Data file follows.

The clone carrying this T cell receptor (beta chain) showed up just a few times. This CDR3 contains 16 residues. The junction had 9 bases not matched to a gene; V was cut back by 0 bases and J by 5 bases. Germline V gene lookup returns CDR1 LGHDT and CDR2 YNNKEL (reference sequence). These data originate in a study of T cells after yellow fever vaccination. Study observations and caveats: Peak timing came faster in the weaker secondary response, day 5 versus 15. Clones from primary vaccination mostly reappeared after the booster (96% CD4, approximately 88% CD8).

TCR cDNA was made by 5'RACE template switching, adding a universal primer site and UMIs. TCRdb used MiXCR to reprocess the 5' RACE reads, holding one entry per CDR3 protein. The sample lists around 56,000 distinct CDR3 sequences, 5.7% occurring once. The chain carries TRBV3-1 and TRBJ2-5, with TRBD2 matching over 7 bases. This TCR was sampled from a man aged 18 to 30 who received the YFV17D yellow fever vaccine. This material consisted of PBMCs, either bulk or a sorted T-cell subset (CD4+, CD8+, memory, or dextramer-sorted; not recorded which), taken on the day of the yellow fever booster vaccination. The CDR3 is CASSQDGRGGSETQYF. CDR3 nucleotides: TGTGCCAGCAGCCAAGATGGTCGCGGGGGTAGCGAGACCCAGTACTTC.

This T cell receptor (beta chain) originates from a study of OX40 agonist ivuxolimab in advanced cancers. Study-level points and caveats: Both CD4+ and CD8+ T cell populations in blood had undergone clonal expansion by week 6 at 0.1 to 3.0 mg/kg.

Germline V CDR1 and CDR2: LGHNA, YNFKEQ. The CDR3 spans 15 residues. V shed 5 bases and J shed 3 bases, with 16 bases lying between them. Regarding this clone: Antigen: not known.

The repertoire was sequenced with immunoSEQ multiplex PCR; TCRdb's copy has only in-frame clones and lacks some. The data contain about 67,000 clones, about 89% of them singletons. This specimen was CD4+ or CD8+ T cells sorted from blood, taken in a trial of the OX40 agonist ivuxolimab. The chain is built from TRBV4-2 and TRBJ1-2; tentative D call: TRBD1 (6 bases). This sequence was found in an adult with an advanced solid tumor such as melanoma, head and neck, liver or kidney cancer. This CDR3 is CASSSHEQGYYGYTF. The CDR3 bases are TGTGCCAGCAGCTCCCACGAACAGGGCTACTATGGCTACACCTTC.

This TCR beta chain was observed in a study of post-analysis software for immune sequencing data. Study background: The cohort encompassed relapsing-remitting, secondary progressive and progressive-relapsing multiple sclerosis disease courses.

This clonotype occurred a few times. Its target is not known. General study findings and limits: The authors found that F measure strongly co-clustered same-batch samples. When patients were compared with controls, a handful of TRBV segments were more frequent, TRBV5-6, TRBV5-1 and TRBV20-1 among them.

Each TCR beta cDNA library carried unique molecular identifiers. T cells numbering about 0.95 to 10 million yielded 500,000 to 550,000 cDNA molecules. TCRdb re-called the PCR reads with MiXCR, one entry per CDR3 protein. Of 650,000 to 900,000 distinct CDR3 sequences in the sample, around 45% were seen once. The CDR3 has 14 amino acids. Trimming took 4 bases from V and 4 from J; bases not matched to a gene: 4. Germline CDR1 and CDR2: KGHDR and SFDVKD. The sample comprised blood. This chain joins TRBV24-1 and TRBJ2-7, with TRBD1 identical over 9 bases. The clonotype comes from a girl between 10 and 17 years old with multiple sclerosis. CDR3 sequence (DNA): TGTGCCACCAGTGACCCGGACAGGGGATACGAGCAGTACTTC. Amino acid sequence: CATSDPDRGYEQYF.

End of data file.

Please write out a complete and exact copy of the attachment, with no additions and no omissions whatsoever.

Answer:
The clone carrying this T cell receptor (beta chain) showed up just a few times. This CDR3 contains 16 residues. The junction had 9 bases not matched to a gene; V was cut back by 0 bases and J by 5 bases. Germline V gene lookup returns CDR1 LGHDT and CDR2 YNNKEL (reference sequence). These data originate in a study of T cells after yellow fever vaccination. Study observations and caveats: Peak timing came faster in the weaker secondary response, day 5 versus 15. Clones from primary vaccination mostly reappeared after the booster (96% CD4, approximately 88% CD8).

TCR cDNA was made by 5'RACE template switching, adding a universal primer site and UMIs. TCRdb used MiXCR to reprocess the 5' RACE reads, holding one entry per CDR3 protein. The sample lists around 56,000 distinct CDR3 sequences, 5.7% occurring once. The chain carries TRBV3-1 and TRBJ2-5, with TRBD2 matching over 7 bases. This TCR was sampled from a man aged 18 to 30 who received the YFV17D yellow fever vaccine. This material consisted of PBMCs, either bulk or a sorted T-cell subset (CD4+, CD8+, memory, or dextramer-sorted; not recorded which), taken on the day of the yellow fever booster vaccination. The CDR3 is CASSQDGRGGSETQYF. CDR3 nucleotides: TGTGCCAGCAGCCAAGATGGTCGCGGGGGTAGCGAGACCCAGTACTTC.

This T cell receptor (beta chain) originates from a study of OX40 agonist ivuxolimab in advanced cancers. Study-level points and caveats: Both CD4+ and CD8+ T cell populations in blood had undergone clonal expansion by week 6 at 0.1 to 3.0 mg/kg.

Germline V CDR1 and CDR2: LGHNA, YNFKEQ. The CDR3 spans 15 residues. V shed 5 bases and J shed 3 bases, with 16 bases lying between them. Regarding this clone: Antigen: not known.

The repertoire was sequenced with immunoSEQ multiplex PCR; TCRdb's copy has only in-frame clones and lacks some. The data contain about 67,000 clones, about 89% of them singletons. This specimen was CD4+ or CD8+ T cells sorted from blood, taken in a trial of the OX40 agonist ivuxolimab. The chain is built from TRBV4-2 and TRBJ1-2; tentative D call: TRBD1 (6 bases). This sequence was found in an adult with an advanced solid tumor such as melanoma, head and neck, liver or kidney cancer. This CDR3 is CASSSHEQGYYGYTF. The CDR3 bases are TGTGCCAGCAGCTCCCACGAACAGGGCTACTATGGCTACACCTTC.

This TCR beta chain was observed in a study of post-analysis software for immune sequencing data. Study background: The cohort encompassed relapsing-remitting, secondary progressive and progressive-relapsing multiple sclerosis disease courses.

This clonotype occurred a few times. Its target is not known. General study findings and limits: The authors found that F measure strongly co-clustered same-batch samples. When patients were compared with controls, a handful of TRBV segments were more frequent, TRBV5-6, TRBV5-1 and TRBV20-1 among them.

Each TCR beta cDNA library carried unique molecular identifiers. T cells numbering about 0.95 to 10 million yielded 500,000 to 550,000 cDNA molecules. TCRdb re-called the PCR reads with MiXCR, one entry per CDR3 protein. Of 650,000 to 900,000 distinct CDR3 sequences in the sample, around 45% were seen once. The CDR3 has 14 amino acids. Trimming took 4 bases from V and 4 from J; bases not matched to a gene: 4. Germline CDR1 and CDR2: KGHDR and SFDVKD. The sample comprised blood. This chain joins TRBV24-1 and TRBJ2-7, with TRBD1 identical over 9 bases. The clonotype comes from a girl between 10 and 17 years old with multiple sclerosis. CDR3 sequence (DNA): TGTGCCACCAGTGACCCGGACAGGGGATACGAGCAGTACTTC. Amino acid sequence: CATSDPDRGYEQYF.